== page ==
Most people will agree that trust is an important element in their friendships. What does “trust” mean? And why is it important in friendship?

Trust can mean something slightly, or dramatically, different to each of us. Being clear with your friends about what trusts does mean to you can be the first step in building trust in those friendships. Think about the words you associate with trust — dependability, responsibility, integrity, honesty, and commitment are some words that might help to understand and clarify the meaning of trust for each of us.

In friendships, as in all relationships, trust is one of the foundational building blocks. We need trust to establish and deepen our friendships. Trust allows us to feel safe with friends: safe to make plans and safe to share ourselves and our lives. Trust requires that we keep our promises and show demonstrations of dependability, respect, and honour.

In friendships, as in all relationships, the betrayal of trust can be devastating. Betraying a friend’s confidence, that is, sharing something that a friend confided in us, can dent the trust in a friendship. This is only one example of how trust can be betrayed in a friendship and we will be exploring this topic further in a future blog including how to recover from the betrayal of trust in friendship.

So how do we build a trustworthy friendship?

It is important to explore and understand what trust means to us and what it means to our friends. It is also important to show that we are trustworthy to each other. We have to demonstrate to each other that we are trustworthy. For example, matching our actions to our words.

Trust can be built and maintained in many different ways in a friendship.

In the beginning, when we are first creating a friendship, some ways to demonstrate trust are to:

Be dependable: return calls and messages, be there, show up (more or less on time).

Be kind: if one person changes or cancels plans, we will contact each other to find out if everything is alright.

Be fully present: Trust that we will listen with our full attention, put down the devices, resist advice giving, and offer our presence. This can be more challenging today with technology accompanying us when we spend time with friends. “Designing” the environment so that we can listen to each other might be a helpful strategy. For example, designing how you will deal with your devices, or talking about whether you want to be listened to or receive advice.

Be thoughtful: communicate and respond with respect, empathy, and kindness. Sharing too much intimate information about ourselves in the early phase of a friendship can be overwhelming, for both people. This can be a good opportunity to talk about what we can do to build trust in the relationship.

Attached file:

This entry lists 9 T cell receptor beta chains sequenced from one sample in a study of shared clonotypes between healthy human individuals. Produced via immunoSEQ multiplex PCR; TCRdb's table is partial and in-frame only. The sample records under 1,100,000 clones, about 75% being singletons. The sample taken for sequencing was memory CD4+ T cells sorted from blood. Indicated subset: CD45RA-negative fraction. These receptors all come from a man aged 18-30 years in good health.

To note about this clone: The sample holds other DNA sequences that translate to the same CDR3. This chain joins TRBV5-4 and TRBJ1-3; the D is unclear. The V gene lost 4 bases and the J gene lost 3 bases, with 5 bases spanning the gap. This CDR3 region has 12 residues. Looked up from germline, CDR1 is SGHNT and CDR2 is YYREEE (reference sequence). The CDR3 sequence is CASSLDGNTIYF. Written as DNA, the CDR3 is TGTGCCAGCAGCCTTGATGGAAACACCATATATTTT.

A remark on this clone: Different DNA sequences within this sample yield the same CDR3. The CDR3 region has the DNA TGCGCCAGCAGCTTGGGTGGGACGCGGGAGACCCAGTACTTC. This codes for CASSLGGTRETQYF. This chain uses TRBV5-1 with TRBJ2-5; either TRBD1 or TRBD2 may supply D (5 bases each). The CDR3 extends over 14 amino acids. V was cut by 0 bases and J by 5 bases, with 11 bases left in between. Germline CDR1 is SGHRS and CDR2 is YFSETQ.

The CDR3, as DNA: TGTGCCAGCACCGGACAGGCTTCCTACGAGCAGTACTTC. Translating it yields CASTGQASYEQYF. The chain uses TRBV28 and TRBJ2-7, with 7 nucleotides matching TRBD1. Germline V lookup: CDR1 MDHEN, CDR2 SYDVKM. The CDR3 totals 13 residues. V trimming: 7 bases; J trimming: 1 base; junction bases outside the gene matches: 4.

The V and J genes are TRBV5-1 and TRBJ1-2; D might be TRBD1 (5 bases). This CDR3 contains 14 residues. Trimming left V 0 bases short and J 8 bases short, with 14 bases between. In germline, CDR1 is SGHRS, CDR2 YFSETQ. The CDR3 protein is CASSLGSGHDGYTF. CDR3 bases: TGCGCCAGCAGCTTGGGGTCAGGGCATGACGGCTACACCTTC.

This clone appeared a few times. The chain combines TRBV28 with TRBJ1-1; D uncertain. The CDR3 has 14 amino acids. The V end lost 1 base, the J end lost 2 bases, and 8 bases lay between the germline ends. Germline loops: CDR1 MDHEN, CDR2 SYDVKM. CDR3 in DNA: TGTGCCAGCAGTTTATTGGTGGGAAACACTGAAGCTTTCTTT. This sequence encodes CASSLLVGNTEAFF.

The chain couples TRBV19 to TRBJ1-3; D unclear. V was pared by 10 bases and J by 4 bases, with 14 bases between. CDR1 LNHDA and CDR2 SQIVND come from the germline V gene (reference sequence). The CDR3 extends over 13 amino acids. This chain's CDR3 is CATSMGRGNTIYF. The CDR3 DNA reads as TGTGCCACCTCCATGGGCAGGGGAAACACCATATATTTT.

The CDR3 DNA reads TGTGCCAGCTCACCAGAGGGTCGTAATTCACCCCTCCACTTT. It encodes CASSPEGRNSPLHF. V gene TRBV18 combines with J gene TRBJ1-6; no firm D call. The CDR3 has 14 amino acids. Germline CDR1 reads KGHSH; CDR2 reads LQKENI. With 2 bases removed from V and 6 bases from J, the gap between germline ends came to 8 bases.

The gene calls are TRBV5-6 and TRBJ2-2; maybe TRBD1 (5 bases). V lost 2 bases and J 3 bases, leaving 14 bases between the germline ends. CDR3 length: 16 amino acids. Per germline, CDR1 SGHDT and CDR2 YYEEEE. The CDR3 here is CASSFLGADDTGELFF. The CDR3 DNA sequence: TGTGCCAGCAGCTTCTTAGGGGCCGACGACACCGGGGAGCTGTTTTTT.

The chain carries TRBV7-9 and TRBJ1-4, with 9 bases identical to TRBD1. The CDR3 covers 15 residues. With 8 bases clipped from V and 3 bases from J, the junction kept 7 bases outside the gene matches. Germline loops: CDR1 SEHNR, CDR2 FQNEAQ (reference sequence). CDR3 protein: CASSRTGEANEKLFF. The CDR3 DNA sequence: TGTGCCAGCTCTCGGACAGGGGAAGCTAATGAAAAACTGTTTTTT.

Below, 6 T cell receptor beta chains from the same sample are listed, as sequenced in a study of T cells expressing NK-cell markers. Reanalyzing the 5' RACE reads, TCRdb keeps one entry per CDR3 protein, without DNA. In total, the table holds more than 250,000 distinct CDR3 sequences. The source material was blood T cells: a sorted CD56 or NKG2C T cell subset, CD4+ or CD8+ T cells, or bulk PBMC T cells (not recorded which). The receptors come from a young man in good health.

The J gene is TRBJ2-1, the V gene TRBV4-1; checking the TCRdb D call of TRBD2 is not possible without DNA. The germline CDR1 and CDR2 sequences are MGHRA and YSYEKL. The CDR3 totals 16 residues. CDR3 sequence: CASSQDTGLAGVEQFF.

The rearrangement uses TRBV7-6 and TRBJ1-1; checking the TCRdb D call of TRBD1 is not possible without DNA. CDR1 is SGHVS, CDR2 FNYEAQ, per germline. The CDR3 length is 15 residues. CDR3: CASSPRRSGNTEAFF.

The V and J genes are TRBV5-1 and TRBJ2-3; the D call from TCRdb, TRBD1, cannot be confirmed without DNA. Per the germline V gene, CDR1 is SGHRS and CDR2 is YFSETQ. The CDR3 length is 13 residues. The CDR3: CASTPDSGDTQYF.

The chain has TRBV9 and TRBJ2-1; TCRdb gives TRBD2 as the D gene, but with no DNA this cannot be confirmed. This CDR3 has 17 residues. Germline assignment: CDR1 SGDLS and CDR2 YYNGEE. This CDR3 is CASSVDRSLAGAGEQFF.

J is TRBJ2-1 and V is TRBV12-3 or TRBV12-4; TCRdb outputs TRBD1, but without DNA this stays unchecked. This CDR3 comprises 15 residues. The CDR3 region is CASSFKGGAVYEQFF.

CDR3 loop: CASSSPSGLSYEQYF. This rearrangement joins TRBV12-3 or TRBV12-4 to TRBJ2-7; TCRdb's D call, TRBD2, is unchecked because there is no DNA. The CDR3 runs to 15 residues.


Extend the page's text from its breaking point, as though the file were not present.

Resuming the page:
Be reciprocative: give and take, mutually and with reciprocity. For example, invite our friend to do things and trust that our friend will invite us too.

As we move further into a friendship, some ways to demonstrate trust to maintain or deepen the friendship are to:

Demonstrate integrity: show that we can be trusted with intimate, private information that our friend shares with us. Show that we trust our friend with intimate, private information that we share, trusting that our friend will not gossip about it with others. Discussing and being clear about our boundaries, what is and is not to be shared, is one way to take care of ourselves as well as take care of and strengthen the friendship.

Demonstrate inter-dependence: show that we will ask each other for help. Trust that we will each ask for help when we feel scared, panicked, or desperate. The act of asking for help and the type of help we can offer a friend are great conversation topics to have with friends and can also strengthen friendship.

Demonstrate commitment: reach out and stay connected with each other through distance, space and gaps.

“I don’t feel very much like Pooh today,” said Pooh.
“There there,” said Piglet. “I’ll bring you tea and honey until you do.”
~ A.A. Milne, Winnie-the-Pooh

It takes effort, patience, and time to build trust in a friendship. Talking about what we can do to build or deepen trust in the friendship is a great way to secure the foundation of trust.

Questions to ponder:
How can you build trust in your friendship(s)?
What does trust mean to you? What does it mean to your friends?
When do you talk about what a friend has shared with you? When does it become gossip? When does it become harmful to a friendship?